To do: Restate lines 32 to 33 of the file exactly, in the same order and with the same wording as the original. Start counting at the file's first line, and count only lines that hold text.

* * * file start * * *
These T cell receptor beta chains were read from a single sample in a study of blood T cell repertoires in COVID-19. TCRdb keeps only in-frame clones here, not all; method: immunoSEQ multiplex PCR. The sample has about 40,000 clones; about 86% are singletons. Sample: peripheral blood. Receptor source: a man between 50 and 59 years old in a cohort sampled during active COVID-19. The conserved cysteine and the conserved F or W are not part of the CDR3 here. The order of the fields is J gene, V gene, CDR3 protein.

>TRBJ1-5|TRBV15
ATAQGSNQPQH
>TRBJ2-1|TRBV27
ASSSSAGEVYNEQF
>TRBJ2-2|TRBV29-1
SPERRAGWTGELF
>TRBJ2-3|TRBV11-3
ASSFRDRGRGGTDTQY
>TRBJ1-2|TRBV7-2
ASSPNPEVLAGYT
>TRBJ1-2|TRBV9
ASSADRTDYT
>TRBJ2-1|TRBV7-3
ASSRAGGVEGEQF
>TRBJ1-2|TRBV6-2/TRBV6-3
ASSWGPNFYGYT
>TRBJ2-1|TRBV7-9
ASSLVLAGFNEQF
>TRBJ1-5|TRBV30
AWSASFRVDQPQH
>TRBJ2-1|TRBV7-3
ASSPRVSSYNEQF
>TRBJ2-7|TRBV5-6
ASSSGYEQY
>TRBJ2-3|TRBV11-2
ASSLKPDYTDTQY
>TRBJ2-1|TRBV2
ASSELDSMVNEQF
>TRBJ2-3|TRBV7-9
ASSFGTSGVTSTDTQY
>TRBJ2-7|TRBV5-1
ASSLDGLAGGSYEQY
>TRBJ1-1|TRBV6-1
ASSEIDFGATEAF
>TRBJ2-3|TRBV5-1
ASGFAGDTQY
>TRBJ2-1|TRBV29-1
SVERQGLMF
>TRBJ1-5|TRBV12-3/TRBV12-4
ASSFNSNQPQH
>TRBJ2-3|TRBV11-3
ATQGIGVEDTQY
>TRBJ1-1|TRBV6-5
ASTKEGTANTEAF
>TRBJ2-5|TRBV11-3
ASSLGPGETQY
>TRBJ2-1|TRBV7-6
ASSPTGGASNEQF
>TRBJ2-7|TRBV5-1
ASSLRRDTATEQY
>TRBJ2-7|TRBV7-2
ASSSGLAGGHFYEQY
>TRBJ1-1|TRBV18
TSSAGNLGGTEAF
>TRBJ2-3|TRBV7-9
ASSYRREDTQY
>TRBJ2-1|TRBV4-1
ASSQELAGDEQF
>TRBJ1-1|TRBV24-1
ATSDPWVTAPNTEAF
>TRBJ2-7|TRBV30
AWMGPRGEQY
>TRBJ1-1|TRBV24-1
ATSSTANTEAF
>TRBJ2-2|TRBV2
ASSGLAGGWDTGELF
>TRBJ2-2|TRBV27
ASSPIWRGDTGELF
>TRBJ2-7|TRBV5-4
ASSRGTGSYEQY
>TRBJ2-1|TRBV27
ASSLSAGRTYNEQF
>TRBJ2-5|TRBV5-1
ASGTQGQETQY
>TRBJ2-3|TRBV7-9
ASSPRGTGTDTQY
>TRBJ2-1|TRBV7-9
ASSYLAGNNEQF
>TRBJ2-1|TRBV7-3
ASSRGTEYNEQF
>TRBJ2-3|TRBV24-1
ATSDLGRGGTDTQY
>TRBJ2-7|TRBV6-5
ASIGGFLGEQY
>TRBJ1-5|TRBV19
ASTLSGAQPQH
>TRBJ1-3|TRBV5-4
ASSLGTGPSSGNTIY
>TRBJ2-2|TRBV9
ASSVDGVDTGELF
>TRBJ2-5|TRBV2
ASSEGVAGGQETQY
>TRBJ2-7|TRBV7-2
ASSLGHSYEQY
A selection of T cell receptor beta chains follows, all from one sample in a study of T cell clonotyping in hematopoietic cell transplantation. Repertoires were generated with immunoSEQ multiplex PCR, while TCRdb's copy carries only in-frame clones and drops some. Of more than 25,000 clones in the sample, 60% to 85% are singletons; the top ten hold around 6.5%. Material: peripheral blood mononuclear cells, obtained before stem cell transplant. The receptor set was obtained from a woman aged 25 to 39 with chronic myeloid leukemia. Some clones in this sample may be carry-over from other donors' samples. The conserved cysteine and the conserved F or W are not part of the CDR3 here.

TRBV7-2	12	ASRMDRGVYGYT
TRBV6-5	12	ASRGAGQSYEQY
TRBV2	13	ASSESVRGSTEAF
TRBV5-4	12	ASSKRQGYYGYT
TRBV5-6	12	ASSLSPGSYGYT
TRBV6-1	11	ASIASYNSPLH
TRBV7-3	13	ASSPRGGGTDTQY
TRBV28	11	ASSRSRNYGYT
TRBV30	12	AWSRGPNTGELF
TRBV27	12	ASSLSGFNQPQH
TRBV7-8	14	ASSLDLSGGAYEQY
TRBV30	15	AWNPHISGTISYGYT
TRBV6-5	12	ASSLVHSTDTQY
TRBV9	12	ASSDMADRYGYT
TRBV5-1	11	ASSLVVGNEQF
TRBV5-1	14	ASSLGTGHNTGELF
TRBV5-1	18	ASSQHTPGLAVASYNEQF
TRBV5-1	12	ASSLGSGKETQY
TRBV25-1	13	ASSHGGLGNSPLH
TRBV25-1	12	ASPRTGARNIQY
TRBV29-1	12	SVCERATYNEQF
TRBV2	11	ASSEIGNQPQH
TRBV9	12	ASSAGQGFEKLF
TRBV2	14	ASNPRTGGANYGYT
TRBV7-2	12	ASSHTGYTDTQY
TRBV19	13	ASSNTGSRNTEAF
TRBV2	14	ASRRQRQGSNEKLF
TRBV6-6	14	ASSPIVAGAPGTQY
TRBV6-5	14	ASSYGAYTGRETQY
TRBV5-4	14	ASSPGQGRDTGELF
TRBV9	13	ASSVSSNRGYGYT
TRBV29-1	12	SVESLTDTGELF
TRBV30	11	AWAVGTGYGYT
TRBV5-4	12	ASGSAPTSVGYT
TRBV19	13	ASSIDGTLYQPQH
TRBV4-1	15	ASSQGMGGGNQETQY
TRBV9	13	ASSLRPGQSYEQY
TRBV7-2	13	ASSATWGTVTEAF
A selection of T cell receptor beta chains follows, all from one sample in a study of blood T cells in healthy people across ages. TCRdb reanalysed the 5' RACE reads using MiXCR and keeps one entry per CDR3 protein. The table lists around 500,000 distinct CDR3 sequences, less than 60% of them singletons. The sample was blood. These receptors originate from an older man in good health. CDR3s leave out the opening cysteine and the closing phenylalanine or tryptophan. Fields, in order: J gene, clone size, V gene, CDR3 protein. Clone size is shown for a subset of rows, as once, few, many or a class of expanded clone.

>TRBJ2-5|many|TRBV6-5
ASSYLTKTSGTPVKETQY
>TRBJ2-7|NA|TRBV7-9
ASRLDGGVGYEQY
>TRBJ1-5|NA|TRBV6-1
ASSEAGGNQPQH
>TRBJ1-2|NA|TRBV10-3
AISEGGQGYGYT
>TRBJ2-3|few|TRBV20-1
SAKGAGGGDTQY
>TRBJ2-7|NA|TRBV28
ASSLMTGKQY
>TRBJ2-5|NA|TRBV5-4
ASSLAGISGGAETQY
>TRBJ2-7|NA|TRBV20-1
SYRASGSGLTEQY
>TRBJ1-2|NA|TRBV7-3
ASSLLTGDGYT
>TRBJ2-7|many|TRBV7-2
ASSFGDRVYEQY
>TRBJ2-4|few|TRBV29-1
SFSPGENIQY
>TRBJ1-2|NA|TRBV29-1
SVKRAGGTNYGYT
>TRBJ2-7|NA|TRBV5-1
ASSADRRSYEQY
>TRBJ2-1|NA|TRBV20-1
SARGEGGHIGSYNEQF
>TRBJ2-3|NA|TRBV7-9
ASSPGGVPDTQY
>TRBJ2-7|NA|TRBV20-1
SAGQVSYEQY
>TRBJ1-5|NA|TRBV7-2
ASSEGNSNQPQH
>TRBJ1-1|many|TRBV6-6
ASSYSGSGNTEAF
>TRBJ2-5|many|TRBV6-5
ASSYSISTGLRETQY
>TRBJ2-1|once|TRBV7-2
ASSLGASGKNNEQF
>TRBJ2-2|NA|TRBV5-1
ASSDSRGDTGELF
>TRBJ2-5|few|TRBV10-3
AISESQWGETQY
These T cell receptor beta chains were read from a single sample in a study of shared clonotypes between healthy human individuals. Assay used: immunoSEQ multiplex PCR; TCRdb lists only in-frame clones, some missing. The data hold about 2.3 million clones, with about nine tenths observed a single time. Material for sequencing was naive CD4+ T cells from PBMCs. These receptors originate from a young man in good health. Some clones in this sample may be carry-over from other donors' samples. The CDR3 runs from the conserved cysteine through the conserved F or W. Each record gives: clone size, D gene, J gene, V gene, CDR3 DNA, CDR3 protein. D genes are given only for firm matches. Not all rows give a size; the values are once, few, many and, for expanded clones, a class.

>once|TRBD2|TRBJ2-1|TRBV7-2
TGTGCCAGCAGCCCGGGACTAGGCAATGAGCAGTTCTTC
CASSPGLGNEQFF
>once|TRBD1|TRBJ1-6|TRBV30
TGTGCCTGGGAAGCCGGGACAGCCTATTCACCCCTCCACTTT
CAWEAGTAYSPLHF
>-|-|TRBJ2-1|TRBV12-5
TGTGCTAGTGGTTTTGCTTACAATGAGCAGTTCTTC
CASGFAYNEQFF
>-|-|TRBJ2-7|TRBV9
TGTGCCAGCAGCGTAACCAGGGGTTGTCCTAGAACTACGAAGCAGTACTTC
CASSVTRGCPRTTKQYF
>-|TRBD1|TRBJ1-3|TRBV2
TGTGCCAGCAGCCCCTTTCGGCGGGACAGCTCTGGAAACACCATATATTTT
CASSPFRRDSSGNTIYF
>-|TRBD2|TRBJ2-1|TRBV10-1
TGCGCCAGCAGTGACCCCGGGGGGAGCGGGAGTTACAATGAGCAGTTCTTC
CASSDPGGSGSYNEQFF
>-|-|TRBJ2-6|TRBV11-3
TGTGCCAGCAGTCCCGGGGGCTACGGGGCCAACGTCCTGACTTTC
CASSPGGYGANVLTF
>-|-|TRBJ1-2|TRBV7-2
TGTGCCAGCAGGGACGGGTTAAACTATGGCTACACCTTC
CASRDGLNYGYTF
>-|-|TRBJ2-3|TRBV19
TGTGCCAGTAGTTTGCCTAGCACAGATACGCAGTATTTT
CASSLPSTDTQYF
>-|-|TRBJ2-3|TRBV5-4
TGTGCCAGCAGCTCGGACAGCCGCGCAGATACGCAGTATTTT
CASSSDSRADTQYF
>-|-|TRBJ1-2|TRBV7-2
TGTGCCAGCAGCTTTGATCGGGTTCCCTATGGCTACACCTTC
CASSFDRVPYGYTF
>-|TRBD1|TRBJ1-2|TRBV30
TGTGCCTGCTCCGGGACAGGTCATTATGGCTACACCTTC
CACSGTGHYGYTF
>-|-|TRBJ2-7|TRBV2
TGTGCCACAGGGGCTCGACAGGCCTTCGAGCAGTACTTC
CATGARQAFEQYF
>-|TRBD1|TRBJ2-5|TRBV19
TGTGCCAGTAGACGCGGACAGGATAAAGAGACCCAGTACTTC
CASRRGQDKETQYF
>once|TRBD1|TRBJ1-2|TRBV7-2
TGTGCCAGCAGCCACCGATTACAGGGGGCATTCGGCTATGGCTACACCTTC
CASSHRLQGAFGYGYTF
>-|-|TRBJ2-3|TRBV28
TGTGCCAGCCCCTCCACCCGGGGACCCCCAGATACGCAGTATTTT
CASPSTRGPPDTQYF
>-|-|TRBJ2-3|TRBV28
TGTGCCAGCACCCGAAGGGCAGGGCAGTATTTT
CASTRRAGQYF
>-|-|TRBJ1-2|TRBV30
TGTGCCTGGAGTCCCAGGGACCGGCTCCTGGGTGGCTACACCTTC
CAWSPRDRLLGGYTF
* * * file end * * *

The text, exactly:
>TRBJ2-7|TRBV5-1
ASSLDGLAGGSYEQY